If the atria are fibrillating they can’t deliver that 20 percent, and for some patients this loss of stroke volume causes a low blood pressure. Secondly, AF may cause the ventricles to contract too fast to fill adequately, which also may decrease stroke volume and blood pressure.

Treatment

Field treatment is supportive unless the AF causes a rapid ventricular response that produces serious signs or symptoms such as hypotension, chest pain, or syncope, which may require cardioversion[2] if available.

Some EMS systems may also use rate-controlling medication such as calcium channel blockers or beta blockers, or a rhythm-controlling medication like amiodarone. Patients with a history of Afib may already be on one or more of these medications.

Most patients with AF will be on drugs that block the formation of blood clots in those quivering atria to prevent stroke. It may be an anticoagulant like warfarin (Coumadin) or one of the newer ones: dabigatran (Pradaxa), rivaroxaban (Xarelto) or apixaban[3].

Or they may be on platelet inhibitors like aspirin and/or clopidogrel (Plavix). Be aware of the potential bleeding complications from these medications.

AF unresponsive to drug therapy may require procedures to burn out (ablate) those areas inside the heart that are generating the erratic electricity. Severe cases may necessitate the total destruction of the AV node to prevent any atrial impulses from reaching the ventricles, thus leaving the patient totally dependent on an implanted pacemaker.

Tom survived and is taking a beta blocker and warfarin and, as expected, was told to quit smoking and drinking. He was concerned they might also tell him to decrease his coffee intake at 12 to 14 cups per day.

Luckily, a recent analysis of several studies shows no causal relationship between caffeine and AF; in fact caffeine may actually help prevent AF[4]4. Good thing for those of us who spend part of our working hours while most folks are asleep — that is unless they happen to be one of our patients like Tom.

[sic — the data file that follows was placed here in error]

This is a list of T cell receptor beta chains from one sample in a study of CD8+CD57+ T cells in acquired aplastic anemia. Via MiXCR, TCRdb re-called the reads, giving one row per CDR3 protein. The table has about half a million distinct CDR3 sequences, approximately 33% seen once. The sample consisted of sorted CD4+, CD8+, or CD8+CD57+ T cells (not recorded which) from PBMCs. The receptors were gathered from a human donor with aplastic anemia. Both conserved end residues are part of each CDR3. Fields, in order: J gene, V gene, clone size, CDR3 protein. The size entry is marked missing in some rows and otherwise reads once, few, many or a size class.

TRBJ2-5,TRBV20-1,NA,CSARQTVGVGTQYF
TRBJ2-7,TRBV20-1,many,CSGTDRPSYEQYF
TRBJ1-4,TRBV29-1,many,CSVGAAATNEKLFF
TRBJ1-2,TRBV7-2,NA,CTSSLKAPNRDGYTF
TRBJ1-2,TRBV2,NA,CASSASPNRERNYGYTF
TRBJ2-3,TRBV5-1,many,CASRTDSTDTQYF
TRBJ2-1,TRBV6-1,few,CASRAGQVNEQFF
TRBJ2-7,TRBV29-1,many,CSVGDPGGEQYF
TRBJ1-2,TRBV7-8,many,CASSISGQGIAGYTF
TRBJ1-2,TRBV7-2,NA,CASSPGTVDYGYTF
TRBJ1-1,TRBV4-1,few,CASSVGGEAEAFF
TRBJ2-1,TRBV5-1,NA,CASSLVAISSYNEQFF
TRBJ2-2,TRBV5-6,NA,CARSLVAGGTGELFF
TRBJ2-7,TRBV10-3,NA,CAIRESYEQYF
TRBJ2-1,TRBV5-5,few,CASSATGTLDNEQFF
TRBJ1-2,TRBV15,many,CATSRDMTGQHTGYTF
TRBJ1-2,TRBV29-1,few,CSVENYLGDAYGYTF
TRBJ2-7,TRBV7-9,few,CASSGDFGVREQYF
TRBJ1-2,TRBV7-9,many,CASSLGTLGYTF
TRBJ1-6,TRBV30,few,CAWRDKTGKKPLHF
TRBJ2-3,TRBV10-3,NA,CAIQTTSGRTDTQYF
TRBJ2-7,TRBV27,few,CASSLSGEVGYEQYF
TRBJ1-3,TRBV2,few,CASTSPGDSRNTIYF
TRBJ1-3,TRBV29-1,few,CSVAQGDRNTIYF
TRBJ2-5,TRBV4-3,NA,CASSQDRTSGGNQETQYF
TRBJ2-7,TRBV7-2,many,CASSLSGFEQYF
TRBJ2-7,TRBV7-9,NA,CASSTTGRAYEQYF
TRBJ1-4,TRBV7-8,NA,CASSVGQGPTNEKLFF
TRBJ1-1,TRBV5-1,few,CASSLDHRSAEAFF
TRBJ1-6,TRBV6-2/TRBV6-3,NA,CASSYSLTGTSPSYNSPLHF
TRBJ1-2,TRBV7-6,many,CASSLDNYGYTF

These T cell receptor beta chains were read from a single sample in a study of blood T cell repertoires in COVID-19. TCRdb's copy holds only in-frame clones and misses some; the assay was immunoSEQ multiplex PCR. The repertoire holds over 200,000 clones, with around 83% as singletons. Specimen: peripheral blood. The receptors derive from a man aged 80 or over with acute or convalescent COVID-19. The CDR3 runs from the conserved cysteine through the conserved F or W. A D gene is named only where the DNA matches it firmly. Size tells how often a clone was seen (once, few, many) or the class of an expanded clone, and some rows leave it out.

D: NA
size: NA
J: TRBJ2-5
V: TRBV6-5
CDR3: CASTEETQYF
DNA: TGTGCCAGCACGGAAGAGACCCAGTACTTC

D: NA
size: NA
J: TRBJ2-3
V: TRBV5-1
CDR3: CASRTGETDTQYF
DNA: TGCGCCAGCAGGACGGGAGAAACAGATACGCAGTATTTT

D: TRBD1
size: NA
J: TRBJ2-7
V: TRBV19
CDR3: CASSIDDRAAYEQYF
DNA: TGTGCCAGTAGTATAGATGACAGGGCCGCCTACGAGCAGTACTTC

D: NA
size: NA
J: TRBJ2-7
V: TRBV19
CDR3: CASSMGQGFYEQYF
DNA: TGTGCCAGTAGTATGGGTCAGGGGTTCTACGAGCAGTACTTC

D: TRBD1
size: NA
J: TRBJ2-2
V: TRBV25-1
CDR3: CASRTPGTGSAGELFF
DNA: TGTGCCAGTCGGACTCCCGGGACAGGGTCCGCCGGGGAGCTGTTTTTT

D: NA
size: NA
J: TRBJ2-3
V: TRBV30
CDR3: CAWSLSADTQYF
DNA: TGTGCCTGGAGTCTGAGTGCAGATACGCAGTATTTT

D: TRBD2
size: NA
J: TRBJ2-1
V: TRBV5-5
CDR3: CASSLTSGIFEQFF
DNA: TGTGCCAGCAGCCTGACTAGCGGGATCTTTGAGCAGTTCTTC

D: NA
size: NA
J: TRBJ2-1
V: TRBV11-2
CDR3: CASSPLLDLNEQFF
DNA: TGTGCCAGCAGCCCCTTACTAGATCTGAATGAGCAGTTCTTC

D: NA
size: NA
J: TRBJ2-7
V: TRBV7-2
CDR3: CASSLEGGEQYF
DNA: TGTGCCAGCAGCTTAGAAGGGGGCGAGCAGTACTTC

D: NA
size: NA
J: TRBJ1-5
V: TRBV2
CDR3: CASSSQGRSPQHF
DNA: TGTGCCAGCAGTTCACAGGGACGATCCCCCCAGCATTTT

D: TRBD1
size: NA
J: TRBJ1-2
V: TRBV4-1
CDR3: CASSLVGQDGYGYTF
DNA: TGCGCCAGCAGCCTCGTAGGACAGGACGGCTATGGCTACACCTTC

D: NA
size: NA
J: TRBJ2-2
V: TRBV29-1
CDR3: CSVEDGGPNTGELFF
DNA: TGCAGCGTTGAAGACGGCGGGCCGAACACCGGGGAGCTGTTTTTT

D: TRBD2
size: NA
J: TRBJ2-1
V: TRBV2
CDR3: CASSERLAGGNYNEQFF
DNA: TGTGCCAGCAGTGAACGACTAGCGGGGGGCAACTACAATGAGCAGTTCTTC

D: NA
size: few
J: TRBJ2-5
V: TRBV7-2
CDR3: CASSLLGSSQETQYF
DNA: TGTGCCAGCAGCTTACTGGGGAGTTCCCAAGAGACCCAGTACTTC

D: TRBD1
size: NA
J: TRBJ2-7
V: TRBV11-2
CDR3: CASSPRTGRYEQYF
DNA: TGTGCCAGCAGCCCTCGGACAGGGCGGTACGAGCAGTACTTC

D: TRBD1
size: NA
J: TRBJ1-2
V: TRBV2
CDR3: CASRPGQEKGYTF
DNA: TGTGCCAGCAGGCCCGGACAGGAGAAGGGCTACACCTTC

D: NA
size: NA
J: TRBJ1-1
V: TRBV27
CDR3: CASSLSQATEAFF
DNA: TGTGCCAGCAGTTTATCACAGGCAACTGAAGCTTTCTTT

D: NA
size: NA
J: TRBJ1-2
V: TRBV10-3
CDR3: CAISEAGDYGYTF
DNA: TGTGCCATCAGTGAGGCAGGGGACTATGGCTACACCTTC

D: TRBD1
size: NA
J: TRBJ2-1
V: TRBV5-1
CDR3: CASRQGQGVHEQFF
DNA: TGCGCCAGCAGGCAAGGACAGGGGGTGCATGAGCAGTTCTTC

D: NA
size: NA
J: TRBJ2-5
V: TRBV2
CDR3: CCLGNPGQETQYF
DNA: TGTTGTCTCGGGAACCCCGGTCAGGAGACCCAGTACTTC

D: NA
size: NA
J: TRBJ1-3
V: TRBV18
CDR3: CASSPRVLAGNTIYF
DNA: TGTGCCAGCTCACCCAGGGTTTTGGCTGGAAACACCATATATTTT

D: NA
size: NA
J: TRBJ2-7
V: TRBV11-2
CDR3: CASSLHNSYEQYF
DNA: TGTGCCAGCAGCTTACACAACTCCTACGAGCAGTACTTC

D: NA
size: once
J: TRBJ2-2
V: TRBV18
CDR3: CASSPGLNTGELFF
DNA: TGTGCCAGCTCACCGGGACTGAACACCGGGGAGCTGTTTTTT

References

1. What are the Symptoms of Atrial Fibrillation (AFib or AF)? Available at http://www.heart.org/HEARTORG/Conditions/Arrhythmia/AboutArrhythmia/What-are-the-Symptoms-of-Atrial-Fibrillation-AFib-or-AF_UCM_423777_Article.jsp# Accessed December 1, 2013

2. Management of Patients With Atrial Fibrillation (Compilation of 2006 ACCF/AHA/ESC and 2011 ACCF/AHA/HRS Recommendations): A Report of the American College of Cardiology/American Heart Association Task Force on Practice Guidelines Circulation. 2013;127:1916-1926. Available at http://circ.ahajournals.org/content/127/18/1916.full.pdf+html Accessed December 15, 2013

3. Gonsalves WI, Pruthi RK, Patnaik MM. The New Oral Anticoagulants in Clinical Practice

Mayo Clin Proc. 2013;88(5):495-511. Available at http://download.journals.elsevierhealth.com/pdfs/journals/0025-6196/PIIS002561961300222X.pdf Accessed January 2, 2014

4. Cheng M, Hu Z, Lu X, Huang J, Gu D. Caffeine intake and atrial fibrillation incidence: Dose response Meta-analysis of prospective cohort studies. Available at http://www.onlinecjc.ca/article/S0828-282X(13)01761-3/abstract Accessed December 27, 2013

About the author

Jim Upchurch MD, MA, NREMT practices in Montana and is board certified in Family Practice with added qualification in Geriatrics. He has a master's degree in education and human development and is licensed as a critical care paramedic. Dr. Upchurch is a 'Legacy' member of the American College of Emergency Physicians and one of the last legacy members to achieve Fellowship. Since 1985 his practice has focused on emergency medicine and EMS while providing the full spectrum of care required in a rural/frontier environment. He provides medical direction for BLS and ALS EMS systems, including critical care interfacility transport; and for the Incident Medical Specialist Program, USDA Forest Service, Northern Region. Dr. Upchurch has served as American Heart Association ACLS Regional and National faculty for Montana and represented Montana on the Council of State EMS Medical Directors of the National Association of State EMS Officials. Contact him via e-mail at jim.upchurch@ems1.com.
Comments
The comments below are member-generated and do not necessarily reflect the opinions of EMS1.com or its staff. If you cannot see comments, try disabling privacy and ad blocking plugins in your browser. All comments must comply with our Member Commenting Policy.
Ken Sims Ken Sims Wednesday, April 09, 2014 2:55:04 AM Very informative Jim:-) Thanks for taking the time to explain. Ken Sims